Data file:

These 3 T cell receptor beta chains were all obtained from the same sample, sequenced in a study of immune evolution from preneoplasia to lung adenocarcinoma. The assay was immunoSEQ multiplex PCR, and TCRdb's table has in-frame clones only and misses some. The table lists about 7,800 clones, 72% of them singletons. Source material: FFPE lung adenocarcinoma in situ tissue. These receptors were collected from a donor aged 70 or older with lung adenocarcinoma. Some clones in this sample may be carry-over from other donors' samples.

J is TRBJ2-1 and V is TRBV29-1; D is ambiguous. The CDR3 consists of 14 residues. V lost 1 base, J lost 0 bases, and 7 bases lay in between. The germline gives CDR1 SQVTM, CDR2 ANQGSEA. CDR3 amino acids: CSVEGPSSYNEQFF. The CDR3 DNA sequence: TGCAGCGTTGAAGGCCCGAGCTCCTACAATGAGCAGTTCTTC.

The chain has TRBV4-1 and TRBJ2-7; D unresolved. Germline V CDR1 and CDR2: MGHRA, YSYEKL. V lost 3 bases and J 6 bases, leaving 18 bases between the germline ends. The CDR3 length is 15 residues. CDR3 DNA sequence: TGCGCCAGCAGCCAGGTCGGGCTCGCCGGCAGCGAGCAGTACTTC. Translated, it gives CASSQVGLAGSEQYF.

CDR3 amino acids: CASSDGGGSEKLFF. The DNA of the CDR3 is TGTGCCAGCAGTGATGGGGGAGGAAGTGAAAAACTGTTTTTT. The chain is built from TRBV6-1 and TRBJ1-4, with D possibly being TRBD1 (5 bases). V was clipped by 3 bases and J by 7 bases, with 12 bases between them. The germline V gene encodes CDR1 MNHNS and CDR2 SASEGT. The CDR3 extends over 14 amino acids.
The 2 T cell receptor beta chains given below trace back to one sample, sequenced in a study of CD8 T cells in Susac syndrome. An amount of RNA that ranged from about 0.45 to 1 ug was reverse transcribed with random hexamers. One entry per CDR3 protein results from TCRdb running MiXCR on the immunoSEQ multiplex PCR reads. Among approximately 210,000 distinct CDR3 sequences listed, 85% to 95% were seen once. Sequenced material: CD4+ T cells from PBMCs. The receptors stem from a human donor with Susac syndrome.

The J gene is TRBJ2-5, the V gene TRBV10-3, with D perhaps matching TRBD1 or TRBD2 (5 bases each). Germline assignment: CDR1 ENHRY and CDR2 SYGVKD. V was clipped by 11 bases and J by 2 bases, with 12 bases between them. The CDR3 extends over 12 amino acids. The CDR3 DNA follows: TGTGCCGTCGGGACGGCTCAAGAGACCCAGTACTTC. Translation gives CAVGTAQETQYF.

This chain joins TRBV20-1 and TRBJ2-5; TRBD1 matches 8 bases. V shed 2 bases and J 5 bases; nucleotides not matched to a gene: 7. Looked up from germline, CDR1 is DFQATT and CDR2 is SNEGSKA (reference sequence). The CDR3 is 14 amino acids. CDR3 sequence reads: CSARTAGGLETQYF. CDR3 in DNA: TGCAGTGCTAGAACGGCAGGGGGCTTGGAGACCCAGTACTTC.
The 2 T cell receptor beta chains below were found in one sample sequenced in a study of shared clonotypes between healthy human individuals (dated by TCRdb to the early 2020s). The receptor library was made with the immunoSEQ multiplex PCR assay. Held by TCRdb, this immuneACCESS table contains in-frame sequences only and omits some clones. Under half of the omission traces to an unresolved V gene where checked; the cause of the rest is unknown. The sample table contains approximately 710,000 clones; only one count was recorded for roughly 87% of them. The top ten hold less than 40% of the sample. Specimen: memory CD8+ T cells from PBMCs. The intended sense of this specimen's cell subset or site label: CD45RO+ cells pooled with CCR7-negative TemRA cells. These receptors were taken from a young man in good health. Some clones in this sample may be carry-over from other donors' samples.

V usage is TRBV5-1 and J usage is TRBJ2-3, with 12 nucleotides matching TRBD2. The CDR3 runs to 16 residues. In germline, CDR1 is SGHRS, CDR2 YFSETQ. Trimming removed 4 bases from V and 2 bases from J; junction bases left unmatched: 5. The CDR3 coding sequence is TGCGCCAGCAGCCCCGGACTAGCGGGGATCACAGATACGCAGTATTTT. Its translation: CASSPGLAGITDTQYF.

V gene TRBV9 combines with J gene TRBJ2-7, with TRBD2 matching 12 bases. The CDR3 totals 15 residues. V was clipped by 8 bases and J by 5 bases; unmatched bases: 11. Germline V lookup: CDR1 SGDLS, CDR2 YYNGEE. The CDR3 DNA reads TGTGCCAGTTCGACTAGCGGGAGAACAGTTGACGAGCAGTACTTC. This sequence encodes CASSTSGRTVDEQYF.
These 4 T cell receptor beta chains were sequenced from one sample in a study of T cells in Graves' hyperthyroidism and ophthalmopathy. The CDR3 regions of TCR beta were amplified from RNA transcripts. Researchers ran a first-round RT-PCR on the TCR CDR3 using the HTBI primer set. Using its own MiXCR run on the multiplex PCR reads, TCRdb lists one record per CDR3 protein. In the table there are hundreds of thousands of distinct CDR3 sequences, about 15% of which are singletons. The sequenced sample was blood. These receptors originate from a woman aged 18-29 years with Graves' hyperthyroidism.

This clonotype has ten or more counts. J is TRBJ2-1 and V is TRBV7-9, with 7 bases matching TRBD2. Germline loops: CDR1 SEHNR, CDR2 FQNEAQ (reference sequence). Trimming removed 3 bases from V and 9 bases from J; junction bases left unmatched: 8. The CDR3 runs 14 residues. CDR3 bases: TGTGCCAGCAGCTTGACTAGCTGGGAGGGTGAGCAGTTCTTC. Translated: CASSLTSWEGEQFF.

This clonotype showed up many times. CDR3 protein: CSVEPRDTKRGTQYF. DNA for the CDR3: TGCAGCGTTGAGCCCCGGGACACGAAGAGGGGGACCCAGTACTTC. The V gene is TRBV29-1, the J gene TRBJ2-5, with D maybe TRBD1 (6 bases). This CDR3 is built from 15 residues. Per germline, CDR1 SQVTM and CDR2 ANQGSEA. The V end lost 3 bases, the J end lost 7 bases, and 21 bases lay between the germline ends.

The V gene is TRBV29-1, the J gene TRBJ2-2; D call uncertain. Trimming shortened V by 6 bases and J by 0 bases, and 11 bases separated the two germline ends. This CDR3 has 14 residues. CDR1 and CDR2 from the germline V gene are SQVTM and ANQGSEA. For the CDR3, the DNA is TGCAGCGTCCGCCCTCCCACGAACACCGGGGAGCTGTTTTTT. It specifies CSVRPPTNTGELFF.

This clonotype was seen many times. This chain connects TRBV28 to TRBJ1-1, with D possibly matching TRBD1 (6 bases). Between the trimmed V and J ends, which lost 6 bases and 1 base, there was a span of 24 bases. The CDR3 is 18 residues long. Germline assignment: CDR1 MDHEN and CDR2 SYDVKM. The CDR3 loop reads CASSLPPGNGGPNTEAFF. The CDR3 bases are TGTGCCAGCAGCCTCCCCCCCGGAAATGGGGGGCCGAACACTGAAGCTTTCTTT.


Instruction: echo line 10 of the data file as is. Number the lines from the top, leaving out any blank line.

V gene TRBV9 combines with J gene TRBJ2-7, with TRBD2 matching 12 bases. The CDR3 totals 15 residues. V was clipped by 8 bases and J by 5 bases; unmatched bases: 11. Germline V lookup: CDR1 SGDLS, CDR2 YYNGEE. The CDR3 DNA reads TGTGCCAGTTCGACTAGCGGGAGAACAGTTGACGAGCAGTACTTC. This sequence encodes CASSTSGRTVDEQYF.